on the nature of the red coins

It was maybe 4 or  5 years ago, one or two moons before the Harvest Festival. Around that time the Blackwaters opened the city named after them to public visitation. They are filthy rich, you know, and everyone is in need of some money. So I took the move as an opportunity: I am talented, and there was some coins to spare to buy props and stuff. Well, every artist has a whole lot of will to fall in the graces of some rich noble. Wilbur was just a kid, with, I don’t know, somewhere between 14 and 16 years old. His parents were killed by goblins, the says. Both were traveling merchants, and the halfling roads are not good as they say. Well, I met him and he knew some tricks – some minor illusions, nothing arcane or elvish, you know the kind, just making a card burn or blowing some candles with his mind. He need money to afford a place to live, I need someone to help me put a show. Blackwater Port was open, and I trying to impress some rich people. Art is also business, you know. So we headed that way.

 

To make a long story short, the visit was a blast – mind you that was in that visit that the Lord Blackwater himself bought golden strings to my lute, just so he could say that my chords sounded like true gold. Wilbur and I worked well together. I got money from the Blackwaters to build my own theater and took Wilbur as my partner in the business. We didn’t want Garrotten, it was just a business move: the town was pacific enough to keep us out of trouble, and important enough to be the bridge between Phandalin and Restenford – building our theater here was a safe bet. It was agreed that I would perform to Lord Blackwater in every the Harvest Festival, until he wanted me to stop. The Harvest Festival at Blackwater Port is not as big as at Owen’s Pride, it’s better for my taste: the city is smaller, so there are not as many folk bad folks in the streets, and the nobility of that town just pee liquid gold. Good deal.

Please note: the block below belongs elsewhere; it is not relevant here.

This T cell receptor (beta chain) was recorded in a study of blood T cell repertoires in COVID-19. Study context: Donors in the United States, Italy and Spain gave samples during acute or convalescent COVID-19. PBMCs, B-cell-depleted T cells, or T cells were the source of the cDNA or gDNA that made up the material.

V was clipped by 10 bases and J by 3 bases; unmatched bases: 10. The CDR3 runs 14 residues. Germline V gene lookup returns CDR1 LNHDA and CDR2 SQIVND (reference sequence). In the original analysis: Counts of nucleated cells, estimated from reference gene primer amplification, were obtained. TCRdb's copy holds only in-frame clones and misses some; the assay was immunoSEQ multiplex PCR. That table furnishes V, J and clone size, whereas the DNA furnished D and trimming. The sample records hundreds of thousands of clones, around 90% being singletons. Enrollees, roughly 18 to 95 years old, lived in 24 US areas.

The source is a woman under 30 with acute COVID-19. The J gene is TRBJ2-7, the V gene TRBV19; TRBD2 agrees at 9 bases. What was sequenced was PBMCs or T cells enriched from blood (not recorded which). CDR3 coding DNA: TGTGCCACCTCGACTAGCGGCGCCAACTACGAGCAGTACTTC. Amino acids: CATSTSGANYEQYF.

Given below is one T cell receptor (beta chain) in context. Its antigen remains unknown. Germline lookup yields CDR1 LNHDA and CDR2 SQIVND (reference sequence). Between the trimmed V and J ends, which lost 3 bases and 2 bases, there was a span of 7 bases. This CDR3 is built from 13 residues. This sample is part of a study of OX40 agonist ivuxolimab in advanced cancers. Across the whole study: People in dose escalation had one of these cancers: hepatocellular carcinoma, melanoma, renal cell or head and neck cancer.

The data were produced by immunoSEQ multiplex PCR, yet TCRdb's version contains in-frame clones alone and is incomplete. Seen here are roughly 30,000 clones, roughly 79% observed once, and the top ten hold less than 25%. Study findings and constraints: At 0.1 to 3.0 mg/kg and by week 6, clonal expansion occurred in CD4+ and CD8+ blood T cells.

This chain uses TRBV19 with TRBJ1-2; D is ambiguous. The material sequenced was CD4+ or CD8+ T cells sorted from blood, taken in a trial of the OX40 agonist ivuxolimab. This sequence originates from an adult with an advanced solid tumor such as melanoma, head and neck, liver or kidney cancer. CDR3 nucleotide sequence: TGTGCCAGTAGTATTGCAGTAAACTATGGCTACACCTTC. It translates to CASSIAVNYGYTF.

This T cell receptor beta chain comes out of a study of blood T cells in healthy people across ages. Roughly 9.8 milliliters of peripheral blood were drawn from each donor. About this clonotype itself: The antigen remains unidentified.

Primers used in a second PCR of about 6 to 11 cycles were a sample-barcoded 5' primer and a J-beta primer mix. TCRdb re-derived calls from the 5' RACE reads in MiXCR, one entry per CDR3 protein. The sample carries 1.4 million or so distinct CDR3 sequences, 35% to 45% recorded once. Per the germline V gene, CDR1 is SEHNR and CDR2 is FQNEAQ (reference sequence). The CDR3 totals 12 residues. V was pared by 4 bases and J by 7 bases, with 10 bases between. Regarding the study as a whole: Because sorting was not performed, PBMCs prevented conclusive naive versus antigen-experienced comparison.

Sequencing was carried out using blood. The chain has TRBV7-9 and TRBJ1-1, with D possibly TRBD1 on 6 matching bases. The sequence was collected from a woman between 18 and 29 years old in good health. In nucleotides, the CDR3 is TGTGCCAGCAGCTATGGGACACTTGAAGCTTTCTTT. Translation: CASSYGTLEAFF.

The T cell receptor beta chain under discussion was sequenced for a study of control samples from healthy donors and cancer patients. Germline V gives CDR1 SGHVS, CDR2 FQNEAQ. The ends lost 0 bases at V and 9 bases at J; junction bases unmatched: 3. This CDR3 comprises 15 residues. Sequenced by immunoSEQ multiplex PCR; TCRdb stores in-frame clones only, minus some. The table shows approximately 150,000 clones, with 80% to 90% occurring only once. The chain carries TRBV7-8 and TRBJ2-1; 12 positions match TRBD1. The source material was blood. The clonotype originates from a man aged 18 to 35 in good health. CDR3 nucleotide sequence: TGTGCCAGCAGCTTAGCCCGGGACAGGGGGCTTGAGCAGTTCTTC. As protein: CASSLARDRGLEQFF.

But well, you know how things are: the one with the lute get all the spotlight, and probably more coins. It’s not my fault; it’s not Wilbur’s fault – life is just that way. So in the last week of our trip, after the name-making was done, Wilbur was slightly drunk and wandering the taverns of the city. So, as he tells, a pretty lady with fancy red clothes approached him. She knew who he was: knew her name, some of his tricks, and that he was so important to the show as myself. She is right, you know. At that night, she gave him the spotlight he deserves. So, when the night had come to an end, she asked him if he, just like myself, had found a patron to pay for her services. He had not, you see, he was working with me. So she kissed a golden coin and tainted the yellow with red. She asked him if he wanted a job, and that the job was just to tell her when someone died at his feet. The kid took the coin not knowing that what the lady was telling him was literal.

 

So that’s why we try to keep things peaceful, the reason no one dies in the theater. If they die, and Wilbur is near, someone or something appears – it appears just knowing that someone died. The thing takes the corpses and leave a piece of gold: a red one.

on the nature of the red coins

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